Ceremonial Dance experiences…

Well, this is the first instalment of my blog! I’m not sure yet what I’m going to write or what shape it’s going to take. All I know is that I want to share about my experiences.

I have always been interested in spirituality, especially in the way that Native Americans express it. But as I am not Native American I never felt it was right for me to take part in their ceremonies, especially in light of how they have been treated by our so called civilised society.

However, some years ago I was invited to come to a ceremonial dance. This dance was started by a Pueblo/Ute medicine man, Joseph Rael, also known as Beautiful Painted Arrow.  He had a vision that he should encourage people to build sound chambers and do ceremonies aimed at healing themselves and Mother Earth. These ceremonies are not restricted to Native Americans, in fact, they are specifically aimed at people who are not of that race.

I was asked to come to the SunMoonDance as a Dog Soldier, a helper. But, being a musician, I wanted to be one of the drummers! My wish was granted on condition that I would arrive at the dance site a few days early so that I would have time to learn the songs with the rest of the drumteam. And so it happened.

We spent a week rehearsing, at first using an upside down washing bowl because the Drum hadn’t arrived yet! It was a joyous thing to do, getting together with the other two members of the team every morning and going through all the songs we would play at the Dance. After a few days the Drum was brought from America, made from cottonwood with buffalo skin on top. What a Drum! On the side were the words: “The Wargods Have Gone Home”. This is the Drum that has been used ever since, its deep sound driving many Dances.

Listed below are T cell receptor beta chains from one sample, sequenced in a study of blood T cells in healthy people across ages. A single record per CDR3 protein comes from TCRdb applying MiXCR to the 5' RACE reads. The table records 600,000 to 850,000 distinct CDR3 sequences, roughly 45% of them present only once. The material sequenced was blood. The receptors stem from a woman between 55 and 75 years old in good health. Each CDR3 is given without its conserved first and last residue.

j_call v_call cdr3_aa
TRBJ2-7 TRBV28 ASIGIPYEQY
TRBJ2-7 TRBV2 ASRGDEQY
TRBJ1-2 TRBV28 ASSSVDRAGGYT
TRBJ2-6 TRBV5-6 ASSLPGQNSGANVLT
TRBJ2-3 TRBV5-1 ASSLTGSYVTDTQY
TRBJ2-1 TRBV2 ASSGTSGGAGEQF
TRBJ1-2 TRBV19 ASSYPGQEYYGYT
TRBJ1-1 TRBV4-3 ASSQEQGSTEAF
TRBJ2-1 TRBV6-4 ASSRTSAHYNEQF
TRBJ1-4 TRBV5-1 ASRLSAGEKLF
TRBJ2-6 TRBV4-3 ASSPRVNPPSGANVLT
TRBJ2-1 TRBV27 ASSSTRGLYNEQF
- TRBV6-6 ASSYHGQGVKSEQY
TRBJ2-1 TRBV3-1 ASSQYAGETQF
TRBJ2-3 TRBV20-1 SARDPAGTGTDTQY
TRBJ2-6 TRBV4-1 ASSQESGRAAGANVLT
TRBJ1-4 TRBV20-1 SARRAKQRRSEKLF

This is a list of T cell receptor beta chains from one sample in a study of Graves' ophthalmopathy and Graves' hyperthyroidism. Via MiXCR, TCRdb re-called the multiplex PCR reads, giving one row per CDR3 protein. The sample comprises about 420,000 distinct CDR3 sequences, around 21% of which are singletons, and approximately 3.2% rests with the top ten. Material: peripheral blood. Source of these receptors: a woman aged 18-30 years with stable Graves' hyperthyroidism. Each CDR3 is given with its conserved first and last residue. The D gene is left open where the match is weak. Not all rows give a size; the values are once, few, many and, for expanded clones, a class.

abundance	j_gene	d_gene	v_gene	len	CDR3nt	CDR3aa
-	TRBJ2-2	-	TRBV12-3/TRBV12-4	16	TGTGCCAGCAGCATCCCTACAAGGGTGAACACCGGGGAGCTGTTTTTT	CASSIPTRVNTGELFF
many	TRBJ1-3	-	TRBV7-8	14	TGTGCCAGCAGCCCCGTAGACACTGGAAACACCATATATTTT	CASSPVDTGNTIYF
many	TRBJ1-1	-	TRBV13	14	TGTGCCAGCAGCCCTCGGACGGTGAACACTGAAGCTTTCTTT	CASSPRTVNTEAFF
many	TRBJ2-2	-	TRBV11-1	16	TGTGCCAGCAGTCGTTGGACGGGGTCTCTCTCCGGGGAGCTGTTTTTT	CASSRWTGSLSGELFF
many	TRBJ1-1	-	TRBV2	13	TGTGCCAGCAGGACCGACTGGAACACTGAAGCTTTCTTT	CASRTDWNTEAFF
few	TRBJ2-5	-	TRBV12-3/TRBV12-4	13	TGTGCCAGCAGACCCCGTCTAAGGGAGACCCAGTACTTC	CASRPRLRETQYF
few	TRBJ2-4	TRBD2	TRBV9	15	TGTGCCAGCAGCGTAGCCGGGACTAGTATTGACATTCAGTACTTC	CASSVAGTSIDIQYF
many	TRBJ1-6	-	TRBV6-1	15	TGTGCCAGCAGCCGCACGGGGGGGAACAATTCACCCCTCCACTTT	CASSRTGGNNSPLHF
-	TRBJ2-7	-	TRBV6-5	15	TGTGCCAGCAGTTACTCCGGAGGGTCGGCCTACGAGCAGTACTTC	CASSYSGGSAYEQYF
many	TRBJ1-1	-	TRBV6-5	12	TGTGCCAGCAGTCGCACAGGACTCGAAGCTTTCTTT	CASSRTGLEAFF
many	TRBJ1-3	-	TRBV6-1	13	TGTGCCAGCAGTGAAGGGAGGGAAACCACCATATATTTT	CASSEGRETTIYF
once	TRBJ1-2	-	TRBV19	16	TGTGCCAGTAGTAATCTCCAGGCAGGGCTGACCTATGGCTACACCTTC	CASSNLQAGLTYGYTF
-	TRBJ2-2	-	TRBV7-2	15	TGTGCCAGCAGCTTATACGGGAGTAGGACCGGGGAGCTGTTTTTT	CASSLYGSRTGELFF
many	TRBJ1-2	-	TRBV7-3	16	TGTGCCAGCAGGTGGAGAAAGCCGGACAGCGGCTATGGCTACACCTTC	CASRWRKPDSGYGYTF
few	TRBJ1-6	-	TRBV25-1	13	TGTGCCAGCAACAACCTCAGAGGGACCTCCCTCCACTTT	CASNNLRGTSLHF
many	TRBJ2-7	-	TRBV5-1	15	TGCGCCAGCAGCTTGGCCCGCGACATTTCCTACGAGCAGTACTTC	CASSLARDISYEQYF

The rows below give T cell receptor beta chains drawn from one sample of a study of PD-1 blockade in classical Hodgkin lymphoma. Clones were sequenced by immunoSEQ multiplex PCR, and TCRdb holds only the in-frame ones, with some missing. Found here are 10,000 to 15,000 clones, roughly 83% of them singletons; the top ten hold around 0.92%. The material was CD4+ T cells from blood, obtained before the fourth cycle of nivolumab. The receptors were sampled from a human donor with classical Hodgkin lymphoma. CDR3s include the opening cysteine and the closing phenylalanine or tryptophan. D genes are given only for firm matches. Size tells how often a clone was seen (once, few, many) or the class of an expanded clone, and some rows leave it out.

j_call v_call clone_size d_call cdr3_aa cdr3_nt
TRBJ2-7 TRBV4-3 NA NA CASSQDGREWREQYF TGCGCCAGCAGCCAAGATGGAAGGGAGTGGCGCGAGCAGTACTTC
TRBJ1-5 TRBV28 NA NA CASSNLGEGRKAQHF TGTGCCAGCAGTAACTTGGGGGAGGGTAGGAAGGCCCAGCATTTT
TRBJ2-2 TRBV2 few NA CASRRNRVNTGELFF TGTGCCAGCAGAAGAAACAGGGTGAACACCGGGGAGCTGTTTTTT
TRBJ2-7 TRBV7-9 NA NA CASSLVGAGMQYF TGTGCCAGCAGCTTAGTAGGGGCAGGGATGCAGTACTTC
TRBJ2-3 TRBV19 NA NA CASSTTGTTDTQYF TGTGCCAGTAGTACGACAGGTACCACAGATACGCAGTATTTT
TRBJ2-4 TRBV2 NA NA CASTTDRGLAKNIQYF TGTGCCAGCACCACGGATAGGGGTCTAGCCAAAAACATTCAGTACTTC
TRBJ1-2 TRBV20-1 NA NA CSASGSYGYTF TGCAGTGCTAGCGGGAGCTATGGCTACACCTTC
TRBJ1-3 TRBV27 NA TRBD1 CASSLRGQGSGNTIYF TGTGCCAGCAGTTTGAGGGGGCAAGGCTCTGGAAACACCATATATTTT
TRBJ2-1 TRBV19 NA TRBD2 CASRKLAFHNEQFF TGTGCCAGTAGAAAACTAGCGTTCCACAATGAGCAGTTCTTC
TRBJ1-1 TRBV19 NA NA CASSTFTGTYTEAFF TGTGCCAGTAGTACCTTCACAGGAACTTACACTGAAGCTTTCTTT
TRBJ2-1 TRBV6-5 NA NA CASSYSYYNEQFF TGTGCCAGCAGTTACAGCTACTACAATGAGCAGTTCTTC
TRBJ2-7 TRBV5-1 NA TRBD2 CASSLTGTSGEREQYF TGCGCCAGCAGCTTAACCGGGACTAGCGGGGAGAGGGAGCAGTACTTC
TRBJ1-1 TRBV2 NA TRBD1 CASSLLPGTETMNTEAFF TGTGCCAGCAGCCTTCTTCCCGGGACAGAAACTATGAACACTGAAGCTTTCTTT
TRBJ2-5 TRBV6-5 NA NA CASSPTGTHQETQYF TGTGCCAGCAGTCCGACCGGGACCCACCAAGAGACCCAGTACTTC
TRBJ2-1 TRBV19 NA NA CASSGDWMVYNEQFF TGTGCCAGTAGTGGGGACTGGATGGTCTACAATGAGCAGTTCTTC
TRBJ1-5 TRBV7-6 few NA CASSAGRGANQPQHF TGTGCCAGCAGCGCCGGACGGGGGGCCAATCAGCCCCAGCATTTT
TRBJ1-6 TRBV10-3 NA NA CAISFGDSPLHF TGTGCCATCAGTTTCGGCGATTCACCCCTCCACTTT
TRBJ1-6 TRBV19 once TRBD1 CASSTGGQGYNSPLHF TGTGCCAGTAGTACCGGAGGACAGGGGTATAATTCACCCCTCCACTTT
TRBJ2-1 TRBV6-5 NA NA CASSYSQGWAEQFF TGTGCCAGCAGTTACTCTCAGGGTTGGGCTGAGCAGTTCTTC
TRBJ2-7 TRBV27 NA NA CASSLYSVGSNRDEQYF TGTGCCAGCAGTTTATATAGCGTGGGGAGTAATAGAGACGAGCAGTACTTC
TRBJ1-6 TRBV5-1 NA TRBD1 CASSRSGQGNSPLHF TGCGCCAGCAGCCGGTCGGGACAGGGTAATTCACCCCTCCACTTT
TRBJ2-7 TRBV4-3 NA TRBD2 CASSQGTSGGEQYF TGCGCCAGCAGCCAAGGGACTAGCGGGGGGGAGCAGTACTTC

A round structure, called Arbour, had been built that would serve as the area where the actual Dance would take place. The Dance would begin after all the participants, Dancers, Drummers and Dog Soldiers had been to the sweat lodge where prayers are offered in preparation of the ceremony.

View of the Arbour                    A view of the Arbour. The Tree is in the centre and the dance paths are still visible

The Dancers would dance from friday afternoon until monday morning during the daylight hours, with rests but without food or water. Not easy!

I had my doubts about the safety of going without water for all that time but it appears that no one has ever been adversely affected. Also, a Dancer can decide to finish early if he or she wants to. Such a decision is always respected and does not mean failure to complete the Dance.

We would all get up at sunrise and greet the Sun with a special song. Then the first round of the day would begin, followed by a break. After resting another round would follow and another break and so on, until sunset. Then the Dancers would go to their places in the Arbour and sleep until sunrise…

Recently I have actually danced after about 12 years of being a Drummer or Dog Soldier. It was an amazing experience, a journey which took me deep into my own being. I do not wish to share the details at this time, not because I feel it’s too personal or private but because I have been advised to keep it to myself for the time being so that the power of the experience remains unaffected.

to be continued…

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